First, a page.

By Janiece Johnson
Editorial Note: This Article originally ran on September 9th, 2009 on patheos.com.
The eighth anniversary of September 11, 2001 will soon arrive. Along with that anniversary comes the 152nd anniversary of the Mountain Meadows Massacre -- when Mormons and their recruited Paiute Indian confederates killed 120 men, women, and children from Arkansas on their way to California. Both are horrific examples of violence occurring on a now infamous day. Marketers for the 2007 film depicting the massacre, September Dawn, saw the September 11 link as the key draw to their movie. Each trailer and poster overtly reminded viewers that 2001 was not the first September 11th -- 1857 marked the first 9/11.
September Dawn wove a tale of secret oaths and sinister machinations motivated by extreme devotion to God -- and tacked on a painfully cheesy love story. For the filmmakers, it was a secret 19th-century holy war waged against good Christian Americans (white-hat wearing Arkansas emigrants) by evil apostates (black-hat wearing Mormons). Focusing on radical oaths, phrases like "in the name of God" and "do your duty," coupled with the egregious sin of a woman wearing pants, the filmmakers heightened the religious elements of the massacre to extreme levels.
The September Dawn filmmakers desired to depict the reputed fanaticism of Mormonism.Interestingly, this was the same strategy of the prosecuting attorneys at John D. Lee's first trial in 1875. As the Boreman transcripts of the trial show, U.S. Attorney Robert Baskin thought that the massacre provided a "wonderful commentary" on Mormonism. In contrast to benevolent Christianity, John D. Lee's "religion was to kill." Mormonism "betray[ed] and then...kill[ed] young women and children." John D. Lee's trial for the massacre would finally bring the savagery of the Mormon Church to "the eyes of the whole civilized world." The September Dawn creators hoped to likewise expose this "secret" story to the world.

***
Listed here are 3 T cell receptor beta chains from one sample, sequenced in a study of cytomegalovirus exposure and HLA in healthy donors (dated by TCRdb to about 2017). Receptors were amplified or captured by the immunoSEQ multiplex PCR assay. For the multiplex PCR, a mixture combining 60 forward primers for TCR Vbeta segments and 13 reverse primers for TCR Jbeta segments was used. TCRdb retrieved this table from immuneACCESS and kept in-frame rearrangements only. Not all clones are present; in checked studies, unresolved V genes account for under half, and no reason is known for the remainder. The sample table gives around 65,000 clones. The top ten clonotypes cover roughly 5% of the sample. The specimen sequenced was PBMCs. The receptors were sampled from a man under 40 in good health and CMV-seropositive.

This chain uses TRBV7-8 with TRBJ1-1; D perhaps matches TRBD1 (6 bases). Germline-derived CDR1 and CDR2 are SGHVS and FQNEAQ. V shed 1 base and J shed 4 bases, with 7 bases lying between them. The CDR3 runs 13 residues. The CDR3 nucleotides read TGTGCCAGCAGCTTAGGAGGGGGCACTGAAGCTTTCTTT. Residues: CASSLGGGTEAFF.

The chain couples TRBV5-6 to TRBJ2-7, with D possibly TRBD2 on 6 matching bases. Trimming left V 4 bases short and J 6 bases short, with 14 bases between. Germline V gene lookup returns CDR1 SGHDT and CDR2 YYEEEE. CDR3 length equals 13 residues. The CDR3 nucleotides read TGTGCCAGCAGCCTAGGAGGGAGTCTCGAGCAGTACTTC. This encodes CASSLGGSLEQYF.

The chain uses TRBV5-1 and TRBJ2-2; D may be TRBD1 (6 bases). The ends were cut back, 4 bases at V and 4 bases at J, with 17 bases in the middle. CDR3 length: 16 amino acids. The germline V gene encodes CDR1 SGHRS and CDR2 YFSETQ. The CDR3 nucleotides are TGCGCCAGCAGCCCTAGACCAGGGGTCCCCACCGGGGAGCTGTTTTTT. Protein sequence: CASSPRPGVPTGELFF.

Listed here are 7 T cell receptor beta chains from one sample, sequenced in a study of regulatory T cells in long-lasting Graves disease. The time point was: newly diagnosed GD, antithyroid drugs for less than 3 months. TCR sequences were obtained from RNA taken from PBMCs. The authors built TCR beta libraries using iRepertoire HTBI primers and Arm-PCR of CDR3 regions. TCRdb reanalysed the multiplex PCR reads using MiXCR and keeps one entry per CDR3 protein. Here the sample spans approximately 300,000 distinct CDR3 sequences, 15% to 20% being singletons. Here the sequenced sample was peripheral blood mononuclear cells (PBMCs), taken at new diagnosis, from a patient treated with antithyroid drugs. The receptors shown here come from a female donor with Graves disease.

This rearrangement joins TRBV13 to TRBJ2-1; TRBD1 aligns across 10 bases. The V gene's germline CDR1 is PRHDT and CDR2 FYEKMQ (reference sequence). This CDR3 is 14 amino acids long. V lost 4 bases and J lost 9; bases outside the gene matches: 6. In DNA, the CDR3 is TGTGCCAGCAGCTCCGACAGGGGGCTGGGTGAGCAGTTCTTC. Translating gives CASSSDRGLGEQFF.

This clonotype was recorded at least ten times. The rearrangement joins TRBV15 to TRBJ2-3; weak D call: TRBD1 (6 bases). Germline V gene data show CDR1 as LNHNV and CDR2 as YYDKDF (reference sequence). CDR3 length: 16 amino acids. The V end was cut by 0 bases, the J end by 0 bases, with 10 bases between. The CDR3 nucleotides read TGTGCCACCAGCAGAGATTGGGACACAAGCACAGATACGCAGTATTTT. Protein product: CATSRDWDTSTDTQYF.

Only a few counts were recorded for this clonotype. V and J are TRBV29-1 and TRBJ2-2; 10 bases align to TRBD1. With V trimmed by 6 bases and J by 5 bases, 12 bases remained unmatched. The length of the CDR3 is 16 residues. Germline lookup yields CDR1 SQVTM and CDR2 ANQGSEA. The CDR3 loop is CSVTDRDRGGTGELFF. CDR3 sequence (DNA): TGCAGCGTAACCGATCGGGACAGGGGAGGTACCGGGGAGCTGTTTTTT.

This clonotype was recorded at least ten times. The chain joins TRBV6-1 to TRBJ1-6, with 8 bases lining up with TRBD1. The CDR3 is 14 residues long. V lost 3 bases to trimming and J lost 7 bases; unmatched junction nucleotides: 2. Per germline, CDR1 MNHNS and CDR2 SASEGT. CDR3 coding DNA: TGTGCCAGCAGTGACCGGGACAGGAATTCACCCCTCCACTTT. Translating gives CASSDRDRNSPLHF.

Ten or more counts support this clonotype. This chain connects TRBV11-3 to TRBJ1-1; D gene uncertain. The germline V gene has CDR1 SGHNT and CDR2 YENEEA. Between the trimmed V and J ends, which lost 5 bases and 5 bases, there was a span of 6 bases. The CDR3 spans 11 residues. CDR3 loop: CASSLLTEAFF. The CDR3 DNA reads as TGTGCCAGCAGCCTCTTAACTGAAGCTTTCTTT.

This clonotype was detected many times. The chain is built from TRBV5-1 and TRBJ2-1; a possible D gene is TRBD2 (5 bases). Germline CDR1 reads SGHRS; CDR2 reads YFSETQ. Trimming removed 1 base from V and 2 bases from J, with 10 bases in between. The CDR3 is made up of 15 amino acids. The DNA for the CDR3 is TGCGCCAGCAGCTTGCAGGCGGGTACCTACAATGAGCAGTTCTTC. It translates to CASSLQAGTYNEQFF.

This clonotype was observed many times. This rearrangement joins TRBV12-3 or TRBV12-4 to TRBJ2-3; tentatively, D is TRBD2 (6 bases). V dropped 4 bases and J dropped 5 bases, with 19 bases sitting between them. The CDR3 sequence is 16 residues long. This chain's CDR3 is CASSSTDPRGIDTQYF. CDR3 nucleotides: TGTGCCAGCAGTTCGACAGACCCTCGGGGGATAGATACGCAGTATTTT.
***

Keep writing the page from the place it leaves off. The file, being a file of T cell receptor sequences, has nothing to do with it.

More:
September Dawn was a cinematic flash in the pan, yet it illuminates why, for some individuals, Mountain Meadows continues to be the illustration of American religious fanaticism as much today as it was in the 19th century. Some, like Jon Kraukauer in his 2003 book Under the Banner of Heaven, expand this argument beyond Mormonism and see the possibility of religious extremism as sufficient rationale to throw religion out all together. Believers of all stripes reject this for it negates any potential for good through religion. Perhaps, for many Mormons, such depictions of religious extremism are foreign to their own personal, lived religious experience and are thereby summarily dismissed.
In early 2009, three LDS authors, including the Assistant LDS Church Historian Richard E. Turley, Jr., published the monograph Massacre at Mountain Meadows. Many Latter-day Saints did not just dismiss this book out of hand.As one who worked on the project, I have been privy to a wide variety of responses to the effort.
For many, the mere appearance of Massacre at Mountain Meadows signals relief. Some see the book as a sign that we, as a church, are not ignoring this horrible atrocity or perhaps we are attempting to understand more difficult parts of our history. Others automatically assume this book explains how we weren't as at fault as some might think. Some assume that it will silence all critics. Yet others think that now we've dealt with it, we can forget about it. At times, it almost seems like some perceive the book as collective penance for the massacre.
As the Mountain Meadows book functions as a sign of sorts, for many early 19th-century LDS converts the mere existence of the Book of Mormon was a significant sign. (See By the Hand of Mormon, written by Terryl Givens, who is interviewed here. Before Mary Ann Angell opened the Book, she interpreted it as a signal that a new dispensation had opened. Had Angell and other Mormons like her never opened the book and moved past the sign itself, they might never have felt for themselves the potential power of the Book of Mormon as they applied it to their lives. We are very familiar with Nephi's frequent pleas that his readers "liken" the word unto them. Without likening, we may know about the book, but it cannot change us.